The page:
The Air Jordan line is arguably the most successful sneaker line in athletic wear history. Thirty-seven models strong, in an innumerable number of colorways, it is mainly responsible for the current existence of today’s extremely lucrative sneaker industry. Therefore, it might be surprising to know that the Nike/Michael Jordan partnership almost did not happen. The movie Air takes audiences back to 1985 to examine the characters and circumstances responsible for making this deal possible.

Specific challenges exist when bringing a story to the big screen where the outcome is widely known. With Air, it is probably safe to say that most people watching the movie know what happens between Michael Jordan and Nike, so how do filmmakers go about keeping audiences engaged?


Director and star Ben Affleck proves he is more than up for the challenge. The film starts with a montage that opens a time capsule of 1980s images, firmly establishing the era when the events in Air occur. Sonny Vaccaro (Matt Damon) is introduced in a scene making bets, conveying that only his willingness to take risks would make the Jordan deal possible. After establishing those key elements, Affleck keeps an up-tempo yet controlled pace throughout the film.

Back in 1984, Nike was already a multibillion-dollar company. Most of their business came from running shoes at the time; their basketball division, on the other hand, was struggling. Vaccaro is tasked with finding the next star signee to rescue the basketball business. He has a feeling the player is NBA rookie Michael Jordan. However, he faces the challenge of convincing his coworkers, Jordan, and Jordan’s family that the Chicago Bulls draftee should be a Nike athlete.


The cast and crew of Air are superb here. Affleck flexes his directorial prowess, controlling pace and showcasing clever camera work. He uses wide shots showcasing different venues, allowing viewers to take in the setting. Yet he switches to intimate close-ups when actors take center stage, allowing them to display their talents. He uses Alex Convery’s wickedly smart script to full effect, allowing it to take full control. The production design courtesy of Francois Audouy is equally impressive. Every 80s detail is accounted for, from grocery items to the sneakers on display in the Nike offices.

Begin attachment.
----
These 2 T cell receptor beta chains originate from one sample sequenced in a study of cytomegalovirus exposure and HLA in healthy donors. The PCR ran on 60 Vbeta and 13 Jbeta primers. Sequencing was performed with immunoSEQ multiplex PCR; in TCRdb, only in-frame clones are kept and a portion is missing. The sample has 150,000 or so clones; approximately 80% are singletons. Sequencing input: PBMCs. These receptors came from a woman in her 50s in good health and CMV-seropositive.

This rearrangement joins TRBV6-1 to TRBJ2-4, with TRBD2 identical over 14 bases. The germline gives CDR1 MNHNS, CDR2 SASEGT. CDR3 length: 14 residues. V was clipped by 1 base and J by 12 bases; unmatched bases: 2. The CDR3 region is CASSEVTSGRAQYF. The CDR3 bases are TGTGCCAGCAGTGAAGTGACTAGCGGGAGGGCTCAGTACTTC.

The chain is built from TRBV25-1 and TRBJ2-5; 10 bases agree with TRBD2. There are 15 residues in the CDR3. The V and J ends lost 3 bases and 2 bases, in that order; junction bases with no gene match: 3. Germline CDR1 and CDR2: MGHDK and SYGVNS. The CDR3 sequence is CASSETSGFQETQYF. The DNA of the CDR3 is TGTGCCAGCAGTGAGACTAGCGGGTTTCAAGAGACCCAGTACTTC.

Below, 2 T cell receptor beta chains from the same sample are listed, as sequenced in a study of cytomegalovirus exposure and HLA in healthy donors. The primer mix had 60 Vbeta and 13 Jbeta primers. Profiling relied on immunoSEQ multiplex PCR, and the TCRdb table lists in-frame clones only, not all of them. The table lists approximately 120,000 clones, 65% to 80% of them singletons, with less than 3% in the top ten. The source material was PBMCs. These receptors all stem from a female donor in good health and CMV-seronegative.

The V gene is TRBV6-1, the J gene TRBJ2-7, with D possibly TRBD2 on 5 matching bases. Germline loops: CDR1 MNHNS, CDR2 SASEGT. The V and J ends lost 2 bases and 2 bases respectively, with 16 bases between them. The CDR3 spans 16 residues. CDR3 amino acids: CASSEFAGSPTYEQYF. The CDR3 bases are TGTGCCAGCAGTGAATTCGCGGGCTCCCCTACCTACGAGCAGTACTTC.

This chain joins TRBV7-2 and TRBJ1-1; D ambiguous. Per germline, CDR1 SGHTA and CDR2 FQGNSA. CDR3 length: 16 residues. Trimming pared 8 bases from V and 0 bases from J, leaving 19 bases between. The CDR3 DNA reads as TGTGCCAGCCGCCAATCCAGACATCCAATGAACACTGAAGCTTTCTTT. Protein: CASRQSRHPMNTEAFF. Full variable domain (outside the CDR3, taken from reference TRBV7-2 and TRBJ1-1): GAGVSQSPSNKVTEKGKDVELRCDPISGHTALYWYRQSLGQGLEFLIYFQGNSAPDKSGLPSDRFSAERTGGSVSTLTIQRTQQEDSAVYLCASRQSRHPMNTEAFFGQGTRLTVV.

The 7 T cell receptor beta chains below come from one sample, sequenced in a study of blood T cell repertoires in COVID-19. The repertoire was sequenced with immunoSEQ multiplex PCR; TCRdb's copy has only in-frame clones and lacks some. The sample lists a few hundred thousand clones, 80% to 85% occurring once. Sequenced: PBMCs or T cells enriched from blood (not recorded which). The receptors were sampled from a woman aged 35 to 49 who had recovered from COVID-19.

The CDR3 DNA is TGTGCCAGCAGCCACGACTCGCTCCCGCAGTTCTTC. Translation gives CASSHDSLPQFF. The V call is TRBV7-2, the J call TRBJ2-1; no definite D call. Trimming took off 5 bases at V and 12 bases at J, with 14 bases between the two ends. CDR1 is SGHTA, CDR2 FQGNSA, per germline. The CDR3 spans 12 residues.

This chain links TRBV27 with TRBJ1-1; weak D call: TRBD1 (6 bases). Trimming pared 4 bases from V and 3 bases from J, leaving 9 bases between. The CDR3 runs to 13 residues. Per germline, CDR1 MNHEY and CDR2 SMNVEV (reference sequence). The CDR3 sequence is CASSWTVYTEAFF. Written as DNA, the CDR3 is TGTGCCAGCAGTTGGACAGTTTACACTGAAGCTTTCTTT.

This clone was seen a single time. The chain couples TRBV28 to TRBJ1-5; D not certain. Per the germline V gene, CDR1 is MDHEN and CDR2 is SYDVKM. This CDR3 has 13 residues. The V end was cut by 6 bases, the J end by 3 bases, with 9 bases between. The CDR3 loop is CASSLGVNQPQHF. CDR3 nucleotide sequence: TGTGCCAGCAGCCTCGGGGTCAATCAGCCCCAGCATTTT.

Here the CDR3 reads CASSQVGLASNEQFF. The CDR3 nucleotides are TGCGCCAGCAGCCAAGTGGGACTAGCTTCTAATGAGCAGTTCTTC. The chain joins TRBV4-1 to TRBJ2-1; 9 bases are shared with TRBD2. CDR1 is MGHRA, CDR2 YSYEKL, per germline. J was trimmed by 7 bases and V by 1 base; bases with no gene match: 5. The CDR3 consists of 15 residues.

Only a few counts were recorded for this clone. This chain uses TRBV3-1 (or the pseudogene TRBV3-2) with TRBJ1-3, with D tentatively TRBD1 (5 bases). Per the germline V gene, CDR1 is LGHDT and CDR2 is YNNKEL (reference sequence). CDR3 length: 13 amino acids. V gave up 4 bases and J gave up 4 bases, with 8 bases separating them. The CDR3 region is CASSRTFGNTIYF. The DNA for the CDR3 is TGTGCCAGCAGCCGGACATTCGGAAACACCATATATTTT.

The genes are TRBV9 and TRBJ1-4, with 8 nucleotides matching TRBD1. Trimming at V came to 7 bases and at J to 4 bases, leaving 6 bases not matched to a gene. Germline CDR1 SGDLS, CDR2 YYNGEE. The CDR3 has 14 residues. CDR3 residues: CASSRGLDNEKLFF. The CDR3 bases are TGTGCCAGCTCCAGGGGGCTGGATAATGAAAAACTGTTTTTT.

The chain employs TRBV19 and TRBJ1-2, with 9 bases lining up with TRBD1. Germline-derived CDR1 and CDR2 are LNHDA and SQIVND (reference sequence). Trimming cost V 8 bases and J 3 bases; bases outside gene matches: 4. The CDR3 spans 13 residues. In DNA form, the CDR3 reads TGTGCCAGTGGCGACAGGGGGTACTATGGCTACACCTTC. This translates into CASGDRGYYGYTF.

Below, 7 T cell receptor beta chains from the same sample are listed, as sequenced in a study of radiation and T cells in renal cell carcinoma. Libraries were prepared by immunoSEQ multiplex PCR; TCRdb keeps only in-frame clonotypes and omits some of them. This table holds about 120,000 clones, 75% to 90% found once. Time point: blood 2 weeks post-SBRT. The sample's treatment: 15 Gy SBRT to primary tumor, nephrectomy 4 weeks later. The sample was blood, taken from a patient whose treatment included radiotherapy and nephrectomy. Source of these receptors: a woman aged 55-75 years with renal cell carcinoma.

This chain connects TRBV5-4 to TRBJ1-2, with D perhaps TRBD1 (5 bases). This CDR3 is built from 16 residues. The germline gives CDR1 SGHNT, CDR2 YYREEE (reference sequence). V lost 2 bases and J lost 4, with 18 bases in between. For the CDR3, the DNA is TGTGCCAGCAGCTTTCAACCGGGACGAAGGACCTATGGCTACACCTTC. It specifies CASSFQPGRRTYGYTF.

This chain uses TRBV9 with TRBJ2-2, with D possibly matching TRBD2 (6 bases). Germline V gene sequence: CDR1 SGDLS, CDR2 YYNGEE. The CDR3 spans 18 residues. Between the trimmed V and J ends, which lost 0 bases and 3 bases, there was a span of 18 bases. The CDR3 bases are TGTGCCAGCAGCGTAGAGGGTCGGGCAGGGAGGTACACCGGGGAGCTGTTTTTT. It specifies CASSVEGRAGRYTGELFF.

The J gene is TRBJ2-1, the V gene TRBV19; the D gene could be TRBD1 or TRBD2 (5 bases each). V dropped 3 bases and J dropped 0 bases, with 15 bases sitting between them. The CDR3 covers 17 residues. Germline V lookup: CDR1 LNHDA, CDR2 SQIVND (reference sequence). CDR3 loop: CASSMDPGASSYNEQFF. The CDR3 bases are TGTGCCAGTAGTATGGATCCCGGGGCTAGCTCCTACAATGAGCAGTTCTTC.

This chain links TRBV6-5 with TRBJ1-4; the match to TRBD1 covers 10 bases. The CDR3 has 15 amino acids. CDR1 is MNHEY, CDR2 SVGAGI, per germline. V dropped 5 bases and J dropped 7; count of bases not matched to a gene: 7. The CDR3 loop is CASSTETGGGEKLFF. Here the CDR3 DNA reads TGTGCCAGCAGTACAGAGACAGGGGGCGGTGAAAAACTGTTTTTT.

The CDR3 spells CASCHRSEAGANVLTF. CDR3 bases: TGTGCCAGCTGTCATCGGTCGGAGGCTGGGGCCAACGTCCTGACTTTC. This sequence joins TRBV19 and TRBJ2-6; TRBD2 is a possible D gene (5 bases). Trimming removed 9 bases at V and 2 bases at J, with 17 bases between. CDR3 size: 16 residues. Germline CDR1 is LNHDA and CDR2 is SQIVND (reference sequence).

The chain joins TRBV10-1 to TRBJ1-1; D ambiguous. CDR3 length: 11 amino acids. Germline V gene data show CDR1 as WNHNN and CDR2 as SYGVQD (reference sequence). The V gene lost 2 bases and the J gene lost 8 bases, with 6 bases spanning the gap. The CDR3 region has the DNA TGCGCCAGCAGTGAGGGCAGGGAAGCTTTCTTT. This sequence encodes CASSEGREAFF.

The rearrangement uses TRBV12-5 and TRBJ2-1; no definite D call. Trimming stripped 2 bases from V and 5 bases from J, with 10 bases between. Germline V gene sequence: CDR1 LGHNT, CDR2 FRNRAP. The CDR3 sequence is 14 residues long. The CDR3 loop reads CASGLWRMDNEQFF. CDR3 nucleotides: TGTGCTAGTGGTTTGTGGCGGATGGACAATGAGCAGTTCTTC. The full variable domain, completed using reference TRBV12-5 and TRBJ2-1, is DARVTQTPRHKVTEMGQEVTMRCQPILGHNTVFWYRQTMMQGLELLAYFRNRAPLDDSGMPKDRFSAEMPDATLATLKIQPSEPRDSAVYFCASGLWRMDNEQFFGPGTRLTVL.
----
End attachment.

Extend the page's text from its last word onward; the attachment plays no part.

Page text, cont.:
Damon’s capture Vaccaro’s monomaniacal confidence while sprinkling in shades of doubt and potential remorse, It’s astounding. Affleck brings Nike CEO Phil Knight to life, portraying him as a man conflicted by his business duties and entrepreneurial spirit. Chris Tucker stars in his first movie in almost 7 years, dazzling as Nike executive Howard White. Jason Bateman plays Rob Strasser, always ready to respond with a logical quip but whose heart lies very much in doing the impossible. Chris Messina is side-splittingly funny as super-agent David Falk. He makes it difficult for audiences to catch their breath.

Viola Davis plays the Jordan family matriarch and once again proves she is one of the best performers to ever grace the screen. With limited screen time, Davis takes control of every scene. She plays Deloris Jordan with a subdued ferocity, carefully observing who has her son’s best interest at heart. She knows when to strike in order to establish the foundation of his legacy. Michael Jordan himself demanded that his mother be played by Viola Davis, and the actor in turn delivers a commanding performance.

Air stands out as an early Best Picture nominee. It is a labor of love and respect towards one of the greatest athletes of all time. It is particularly effective that the story does not focus on his playing career. Instead, this is about how his sneaker career got started. Most people will have no idea what it means to possess the qualities that made Michael Jordan, well, Michael Jordan. However, one can live vicariously through his sneakers, lace them up, and for a brief instant truly feel “like Mike”.

Air pays homage to the man and 20 years after playing his final basketball game, the myth and the legend. In the hands of lesser filmmakers, the constant worshipping of Michael Jordan and Nike may come across as indulgent. Yet in Affleck’s hands and with his crew’s execution, Air is joyously entertaining, inspirational, and a must-watch for all audiences.

Borja’s Rating: 9/10

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